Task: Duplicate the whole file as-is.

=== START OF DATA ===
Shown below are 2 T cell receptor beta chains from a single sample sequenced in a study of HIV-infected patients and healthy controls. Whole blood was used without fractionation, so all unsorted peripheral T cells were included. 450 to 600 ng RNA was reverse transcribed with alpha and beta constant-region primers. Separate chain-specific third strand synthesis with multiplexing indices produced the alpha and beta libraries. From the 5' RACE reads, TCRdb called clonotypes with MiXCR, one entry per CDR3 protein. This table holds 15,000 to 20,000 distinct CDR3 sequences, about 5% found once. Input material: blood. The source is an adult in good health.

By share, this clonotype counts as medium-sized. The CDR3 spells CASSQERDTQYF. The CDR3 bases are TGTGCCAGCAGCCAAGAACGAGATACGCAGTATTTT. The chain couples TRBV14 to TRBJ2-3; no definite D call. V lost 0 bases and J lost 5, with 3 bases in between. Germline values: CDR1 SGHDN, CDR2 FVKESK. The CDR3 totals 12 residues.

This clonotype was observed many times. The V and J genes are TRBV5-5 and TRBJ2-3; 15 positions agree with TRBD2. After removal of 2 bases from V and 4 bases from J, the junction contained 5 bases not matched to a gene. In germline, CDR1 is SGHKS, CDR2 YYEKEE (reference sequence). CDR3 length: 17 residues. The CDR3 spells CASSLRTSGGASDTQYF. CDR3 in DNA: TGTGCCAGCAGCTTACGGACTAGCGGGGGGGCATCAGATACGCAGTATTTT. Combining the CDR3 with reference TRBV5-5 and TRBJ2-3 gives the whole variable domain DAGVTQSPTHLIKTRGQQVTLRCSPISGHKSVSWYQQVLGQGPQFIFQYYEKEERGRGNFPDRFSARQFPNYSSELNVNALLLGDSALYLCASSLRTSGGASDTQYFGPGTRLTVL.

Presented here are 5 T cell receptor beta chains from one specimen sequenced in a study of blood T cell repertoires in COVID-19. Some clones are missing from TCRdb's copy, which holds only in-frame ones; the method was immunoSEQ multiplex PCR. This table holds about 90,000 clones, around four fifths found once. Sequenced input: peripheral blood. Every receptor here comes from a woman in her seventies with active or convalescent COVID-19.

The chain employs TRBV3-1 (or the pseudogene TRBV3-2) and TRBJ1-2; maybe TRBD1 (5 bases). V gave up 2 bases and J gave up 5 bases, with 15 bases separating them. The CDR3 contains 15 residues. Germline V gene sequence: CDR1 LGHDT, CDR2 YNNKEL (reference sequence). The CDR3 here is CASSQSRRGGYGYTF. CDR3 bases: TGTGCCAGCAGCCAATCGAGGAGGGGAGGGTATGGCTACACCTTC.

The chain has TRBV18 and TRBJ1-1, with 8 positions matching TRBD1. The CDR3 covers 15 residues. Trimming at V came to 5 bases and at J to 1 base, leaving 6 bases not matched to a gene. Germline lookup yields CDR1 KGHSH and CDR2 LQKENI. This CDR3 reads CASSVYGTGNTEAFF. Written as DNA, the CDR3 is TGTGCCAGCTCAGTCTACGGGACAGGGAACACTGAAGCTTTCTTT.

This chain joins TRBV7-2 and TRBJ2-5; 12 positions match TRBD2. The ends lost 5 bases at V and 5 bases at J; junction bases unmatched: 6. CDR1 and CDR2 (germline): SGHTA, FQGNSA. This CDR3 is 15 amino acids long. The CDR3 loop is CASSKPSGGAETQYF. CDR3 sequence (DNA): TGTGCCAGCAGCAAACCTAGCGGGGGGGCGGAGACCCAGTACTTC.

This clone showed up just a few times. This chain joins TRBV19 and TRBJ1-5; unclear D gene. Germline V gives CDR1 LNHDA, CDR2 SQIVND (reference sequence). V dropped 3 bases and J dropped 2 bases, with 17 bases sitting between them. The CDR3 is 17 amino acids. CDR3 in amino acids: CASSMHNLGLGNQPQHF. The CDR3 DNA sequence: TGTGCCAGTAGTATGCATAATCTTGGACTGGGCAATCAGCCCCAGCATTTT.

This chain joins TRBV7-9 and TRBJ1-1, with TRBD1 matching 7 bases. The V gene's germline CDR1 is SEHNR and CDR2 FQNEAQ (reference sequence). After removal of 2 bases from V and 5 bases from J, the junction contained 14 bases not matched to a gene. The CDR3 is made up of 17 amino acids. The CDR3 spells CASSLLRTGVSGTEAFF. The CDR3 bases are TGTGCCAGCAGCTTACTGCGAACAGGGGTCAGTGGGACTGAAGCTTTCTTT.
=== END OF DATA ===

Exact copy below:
Shown below are 2 T cell receptor beta chains from a single sample sequenced in a study of HIV-infected patients and healthy controls. Whole blood was used without fractionation, so all unsorted peripheral T cells were included. 450 to 600 ng RNA was reverse transcribed with alpha and beta constant-region primers. Separate chain-specific third strand synthesis with multiplexing indices produced the alpha and beta libraries. From the 5' RACE reads, TCRdb called clonotypes with MiXCR, one entry per CDR3 protein. This table holds 15,000 to 20,000 distinct CDR3 sequences, about 5% found once. Input material: blood. The source is an adult in good health.

By share, this clonotype counts as medium-sized. The CDR3 spells CASSQERDTQYF. The CDR3 bases are TGTGCCAGCAGCCAAGAACGAGATACGCAGTATTTT. The chain couples TRBV14 to TRBJ2-3; no definite D call. V lost 0 bases and J lost 5, with 3 bases in between. Germline values: CDR1 SGHDN, CDR2 FVKESK. The CDR3 totals 12 residues.

This clonotype was observed many times. The V and J genes are TRBV5-5 and TRBJ2-3; 15 positions agree with TRBD2. After removal of 2 bases from V and 4 bases from J, the junction contained 5 bases not matched to a gene. In germline, CDR1 is SGHKS, CDR2 YYEKEE (reference sequence). CDR3 length: 17 residues. The CDR3 spells CASSLRTSGGASDTQYF. CDR3 in DNA: TGTGCCAGCAGCTTACGGACTAGCGGGGGGGCATCAGATACGCAGTATTTT. Combining the CDR3 with reference TRBV5-5 and TRBJ2-3 gives the whole variable domain DAGVTQSPTHLIKTRGQQVTLRCSPISGHKSVSWYQQVLGQGPQFIFQYYEKEERGRGNFPDRFSARQFPNYSSELNVNALLLGDSALYLCASSLRTSGGASDTQYFGPGTRLTVL.

Presented here are 5 T cell receptor beta chains from one specimen sequenced in a study of blood T cell repertoires in COVID-19. Some clones are missing from TCRdb's copy, which holds only in-frame ones; the method was immunoSEQ multiplex PCR. This table holds about 90,000 clones, around four fifths found once. Sequenced input: peripheral blood. Every receptor here comes from a woman in her seventies with active or convalescent COVID-19.

The chain employs TRBV3-1 (or the pseudogene TRBV3-2) and TRBJ1-2; maybe TRBD1 (5 bases). V gave up 2 bases and J gave up 5 bases, with 15 bases separating them. The CDR3 contains 15 residues. Germline V gene sequence: CDR1 LGHDT, CDR2 YNNKEL (reference sequence). The CDR3 here is CASSQSRRGGYGYTF. CDR3 bases: TGTGCCAGCAGCCAATCGAGGAGGGGAGGGTATGGCTACACCTTC.

The chain has TRBV18 and TRBJ1-1, with 8 positions matching TRBD1. The CDR3 covers 15 residues. Trimming at V came to 5 bases and at J to 1 base, leaving 6 bases not matched to a gene. Germline lookup yields CDR1 KGHSH and CDR2 LQKENI. This CDR3 reads CASSVYGTGNTEAFF. Written as DNA, the CDR3 is TGTGCCAGCTCAGTCTACGGGACAGGGAACACTGAAGCTTTCTTT.

This chain joins TRBV7-2 and TRBJ2-5; 12 positions match TRBD2. The ends lost 5 bases at V and 5 bases at J; junction bases unmatched: 6. CDR1 and CDR2 (germline): SGHTA, FQGNSA. This CDR3 is 15 amino acids long. The CDR3 loop is CASSKPSGGAETQYF. CDR3 sequence (DNA): TGTGCCAGCAGCAAACCTAGCGGGGGGGCGGAGACCCAGTACTTC.

This clone showed up just a few times. This chain joins TRBV19 and TRBJ1-5; unclear D gene. Germline V gives CDR1 LNHDA, CDR2 SQIVND (reference sequence). V dropped 3 bases and J dropped 2 bases, with 17 bases sitting between them. The CDR3 is 17 amino acids. CDR3 in amino acids: CASSMHNLGLGNQPQHF. The CDR3 DNA sequence: TGTGCCAGTAGTATGCATAATCTTGGACTGGGCAATCAGCCCCAGCATTTT.

This chain joins TRBV7-9 and TRBJ1-1, with TRBD1 matching 7 bases. The V gene's germline CDR1 is SEHNR and CDR2 FQNEAQ (reference sequence). After removal of 2 bases from V and 5 bases from J, the junction contained 14 bases not matched to a gene. The CDR3 is made up of 17 amino acids. The CDR3 spells CASSLLRTGVSGTEAFF. The CDR3 bases are TGTGCCAGCAGCTTACTGCGAACAGGGGTCAGTGGGACTGAAGCTTTCTTT.